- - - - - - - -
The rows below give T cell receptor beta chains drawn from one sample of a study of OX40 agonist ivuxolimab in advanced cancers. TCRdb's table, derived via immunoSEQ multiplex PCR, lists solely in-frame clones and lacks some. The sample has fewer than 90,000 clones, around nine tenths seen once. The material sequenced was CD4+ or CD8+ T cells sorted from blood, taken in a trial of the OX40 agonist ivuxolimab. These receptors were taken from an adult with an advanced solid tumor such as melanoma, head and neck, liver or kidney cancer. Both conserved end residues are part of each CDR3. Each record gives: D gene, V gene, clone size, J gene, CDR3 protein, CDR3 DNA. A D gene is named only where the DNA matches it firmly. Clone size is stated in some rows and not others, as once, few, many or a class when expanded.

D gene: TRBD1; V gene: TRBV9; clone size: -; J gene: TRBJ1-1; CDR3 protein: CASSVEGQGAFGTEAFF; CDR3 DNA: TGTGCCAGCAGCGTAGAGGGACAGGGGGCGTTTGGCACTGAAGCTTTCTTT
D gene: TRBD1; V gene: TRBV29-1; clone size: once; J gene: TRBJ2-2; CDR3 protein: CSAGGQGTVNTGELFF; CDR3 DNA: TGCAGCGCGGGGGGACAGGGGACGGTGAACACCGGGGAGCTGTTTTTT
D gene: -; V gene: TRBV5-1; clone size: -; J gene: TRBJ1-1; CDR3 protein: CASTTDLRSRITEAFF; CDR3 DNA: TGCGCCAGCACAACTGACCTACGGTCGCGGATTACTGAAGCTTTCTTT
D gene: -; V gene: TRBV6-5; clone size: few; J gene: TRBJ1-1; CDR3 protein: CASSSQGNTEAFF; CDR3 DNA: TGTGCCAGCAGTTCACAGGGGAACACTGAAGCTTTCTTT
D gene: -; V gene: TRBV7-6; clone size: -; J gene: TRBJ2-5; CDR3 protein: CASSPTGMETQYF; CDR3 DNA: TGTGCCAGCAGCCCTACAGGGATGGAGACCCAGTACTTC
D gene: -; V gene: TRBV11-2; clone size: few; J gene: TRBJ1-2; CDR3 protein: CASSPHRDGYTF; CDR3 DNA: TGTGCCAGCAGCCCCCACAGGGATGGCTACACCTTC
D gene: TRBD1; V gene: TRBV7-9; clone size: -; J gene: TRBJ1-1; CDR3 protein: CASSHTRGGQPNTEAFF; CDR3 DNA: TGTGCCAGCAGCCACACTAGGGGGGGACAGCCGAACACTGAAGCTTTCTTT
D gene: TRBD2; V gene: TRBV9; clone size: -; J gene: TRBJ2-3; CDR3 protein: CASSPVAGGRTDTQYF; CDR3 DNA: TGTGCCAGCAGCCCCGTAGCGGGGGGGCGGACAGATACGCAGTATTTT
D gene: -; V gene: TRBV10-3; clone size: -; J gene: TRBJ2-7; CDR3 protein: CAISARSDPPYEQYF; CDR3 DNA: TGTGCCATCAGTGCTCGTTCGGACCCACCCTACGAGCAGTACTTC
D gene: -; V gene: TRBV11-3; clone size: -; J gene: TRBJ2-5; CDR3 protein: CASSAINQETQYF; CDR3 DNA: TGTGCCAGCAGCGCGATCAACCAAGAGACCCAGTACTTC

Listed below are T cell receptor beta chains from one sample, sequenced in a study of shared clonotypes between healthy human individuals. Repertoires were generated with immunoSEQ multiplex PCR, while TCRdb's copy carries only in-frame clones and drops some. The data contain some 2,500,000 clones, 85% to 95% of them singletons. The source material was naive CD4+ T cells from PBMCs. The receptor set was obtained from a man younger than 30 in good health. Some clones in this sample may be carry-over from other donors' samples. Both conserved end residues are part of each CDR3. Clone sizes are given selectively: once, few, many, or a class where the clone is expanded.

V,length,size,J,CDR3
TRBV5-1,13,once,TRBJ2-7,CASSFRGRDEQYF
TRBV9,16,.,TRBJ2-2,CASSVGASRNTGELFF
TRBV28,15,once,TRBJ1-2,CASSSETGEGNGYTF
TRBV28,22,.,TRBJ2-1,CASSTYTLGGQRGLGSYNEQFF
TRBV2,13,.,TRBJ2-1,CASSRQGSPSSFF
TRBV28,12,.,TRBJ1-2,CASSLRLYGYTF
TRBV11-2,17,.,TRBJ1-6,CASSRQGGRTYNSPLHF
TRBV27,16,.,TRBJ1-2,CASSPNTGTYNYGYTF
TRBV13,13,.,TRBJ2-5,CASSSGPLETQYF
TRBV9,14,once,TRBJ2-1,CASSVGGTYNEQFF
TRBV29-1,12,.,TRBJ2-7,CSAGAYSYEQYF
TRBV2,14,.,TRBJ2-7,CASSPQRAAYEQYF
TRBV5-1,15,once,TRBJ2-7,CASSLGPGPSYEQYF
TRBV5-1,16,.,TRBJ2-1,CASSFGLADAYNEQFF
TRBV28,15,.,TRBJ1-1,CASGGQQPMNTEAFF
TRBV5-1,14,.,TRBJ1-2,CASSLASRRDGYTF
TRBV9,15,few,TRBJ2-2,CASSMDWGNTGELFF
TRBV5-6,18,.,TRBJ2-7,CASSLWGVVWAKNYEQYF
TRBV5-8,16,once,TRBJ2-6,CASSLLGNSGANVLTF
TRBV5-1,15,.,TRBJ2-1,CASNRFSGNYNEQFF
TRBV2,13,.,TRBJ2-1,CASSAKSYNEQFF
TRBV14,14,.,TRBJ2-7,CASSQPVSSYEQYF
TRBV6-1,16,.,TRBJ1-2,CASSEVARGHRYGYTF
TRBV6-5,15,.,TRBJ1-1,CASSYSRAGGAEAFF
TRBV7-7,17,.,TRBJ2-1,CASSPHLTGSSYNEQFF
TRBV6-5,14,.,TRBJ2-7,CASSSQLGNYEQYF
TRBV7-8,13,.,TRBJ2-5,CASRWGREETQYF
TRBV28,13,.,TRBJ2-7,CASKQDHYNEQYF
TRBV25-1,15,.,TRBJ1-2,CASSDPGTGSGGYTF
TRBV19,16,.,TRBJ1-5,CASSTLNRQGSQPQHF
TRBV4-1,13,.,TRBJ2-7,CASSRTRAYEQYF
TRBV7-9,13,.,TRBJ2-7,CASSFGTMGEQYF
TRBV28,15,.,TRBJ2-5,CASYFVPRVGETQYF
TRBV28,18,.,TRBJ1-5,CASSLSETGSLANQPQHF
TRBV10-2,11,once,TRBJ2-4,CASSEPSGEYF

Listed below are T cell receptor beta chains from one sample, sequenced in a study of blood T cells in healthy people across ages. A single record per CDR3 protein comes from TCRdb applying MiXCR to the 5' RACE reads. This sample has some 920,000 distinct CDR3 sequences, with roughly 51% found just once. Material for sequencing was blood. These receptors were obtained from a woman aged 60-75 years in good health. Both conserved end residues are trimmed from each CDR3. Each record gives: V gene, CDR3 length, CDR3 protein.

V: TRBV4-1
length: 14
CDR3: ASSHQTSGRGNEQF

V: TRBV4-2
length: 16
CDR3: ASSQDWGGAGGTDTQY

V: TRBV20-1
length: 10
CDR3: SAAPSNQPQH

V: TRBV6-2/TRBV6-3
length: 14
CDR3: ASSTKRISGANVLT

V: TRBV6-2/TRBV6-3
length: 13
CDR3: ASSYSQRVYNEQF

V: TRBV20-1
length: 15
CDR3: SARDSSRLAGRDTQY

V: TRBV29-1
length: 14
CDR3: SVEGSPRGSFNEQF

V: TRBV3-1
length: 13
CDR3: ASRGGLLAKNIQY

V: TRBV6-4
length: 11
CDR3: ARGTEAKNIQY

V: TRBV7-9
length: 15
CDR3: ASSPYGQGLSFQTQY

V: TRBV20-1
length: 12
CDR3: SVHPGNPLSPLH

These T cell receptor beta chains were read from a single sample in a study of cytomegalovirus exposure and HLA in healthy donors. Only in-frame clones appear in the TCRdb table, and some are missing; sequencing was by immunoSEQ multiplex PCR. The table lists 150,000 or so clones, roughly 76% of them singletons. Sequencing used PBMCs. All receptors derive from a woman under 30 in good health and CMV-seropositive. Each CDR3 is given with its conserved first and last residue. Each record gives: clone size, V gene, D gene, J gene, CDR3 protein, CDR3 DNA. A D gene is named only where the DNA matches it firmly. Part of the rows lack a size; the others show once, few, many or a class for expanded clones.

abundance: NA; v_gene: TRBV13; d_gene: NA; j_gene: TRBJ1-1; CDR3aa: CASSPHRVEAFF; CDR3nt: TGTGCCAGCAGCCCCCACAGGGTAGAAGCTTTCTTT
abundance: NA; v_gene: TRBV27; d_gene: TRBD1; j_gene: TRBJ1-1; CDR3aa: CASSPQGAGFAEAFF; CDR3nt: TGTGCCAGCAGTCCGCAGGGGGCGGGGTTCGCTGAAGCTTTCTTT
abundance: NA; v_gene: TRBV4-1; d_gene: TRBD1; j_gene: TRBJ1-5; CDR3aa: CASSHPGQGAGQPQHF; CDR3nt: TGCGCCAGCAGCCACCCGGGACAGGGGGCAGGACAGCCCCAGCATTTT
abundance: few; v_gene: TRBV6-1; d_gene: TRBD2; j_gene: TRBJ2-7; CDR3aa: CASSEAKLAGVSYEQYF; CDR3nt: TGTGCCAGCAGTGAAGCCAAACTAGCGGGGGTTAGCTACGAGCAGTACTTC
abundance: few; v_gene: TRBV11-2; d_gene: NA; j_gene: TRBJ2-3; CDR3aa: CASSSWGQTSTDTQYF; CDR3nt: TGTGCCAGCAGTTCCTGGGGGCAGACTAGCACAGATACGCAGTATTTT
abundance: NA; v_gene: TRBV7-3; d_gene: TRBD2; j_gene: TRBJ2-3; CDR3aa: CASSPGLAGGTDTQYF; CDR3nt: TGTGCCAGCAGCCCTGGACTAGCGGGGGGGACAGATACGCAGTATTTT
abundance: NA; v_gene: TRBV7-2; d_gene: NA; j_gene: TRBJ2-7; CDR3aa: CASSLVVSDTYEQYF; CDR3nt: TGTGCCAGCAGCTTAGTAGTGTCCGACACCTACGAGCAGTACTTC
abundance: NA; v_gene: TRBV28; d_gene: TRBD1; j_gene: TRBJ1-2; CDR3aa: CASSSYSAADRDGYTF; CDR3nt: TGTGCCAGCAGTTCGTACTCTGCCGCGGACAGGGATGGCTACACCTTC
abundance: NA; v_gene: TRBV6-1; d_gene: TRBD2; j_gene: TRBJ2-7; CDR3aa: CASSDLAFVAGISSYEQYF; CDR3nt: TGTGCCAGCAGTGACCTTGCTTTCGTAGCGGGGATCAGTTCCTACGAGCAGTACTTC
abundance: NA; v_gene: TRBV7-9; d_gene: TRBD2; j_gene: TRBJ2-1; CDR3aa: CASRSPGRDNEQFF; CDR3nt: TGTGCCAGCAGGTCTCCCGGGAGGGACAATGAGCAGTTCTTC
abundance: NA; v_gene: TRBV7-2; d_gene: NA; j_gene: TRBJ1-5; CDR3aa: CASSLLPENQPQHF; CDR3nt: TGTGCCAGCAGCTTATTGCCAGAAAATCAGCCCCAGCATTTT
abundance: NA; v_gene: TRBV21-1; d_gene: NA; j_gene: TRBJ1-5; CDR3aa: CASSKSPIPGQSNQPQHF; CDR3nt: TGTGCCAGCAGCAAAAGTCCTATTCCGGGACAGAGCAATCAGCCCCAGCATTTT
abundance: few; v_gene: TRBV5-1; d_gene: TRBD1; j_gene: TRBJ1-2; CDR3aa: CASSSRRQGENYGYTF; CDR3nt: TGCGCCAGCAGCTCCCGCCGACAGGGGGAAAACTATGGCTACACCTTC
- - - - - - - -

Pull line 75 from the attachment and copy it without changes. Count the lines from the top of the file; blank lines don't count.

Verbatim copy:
length: 11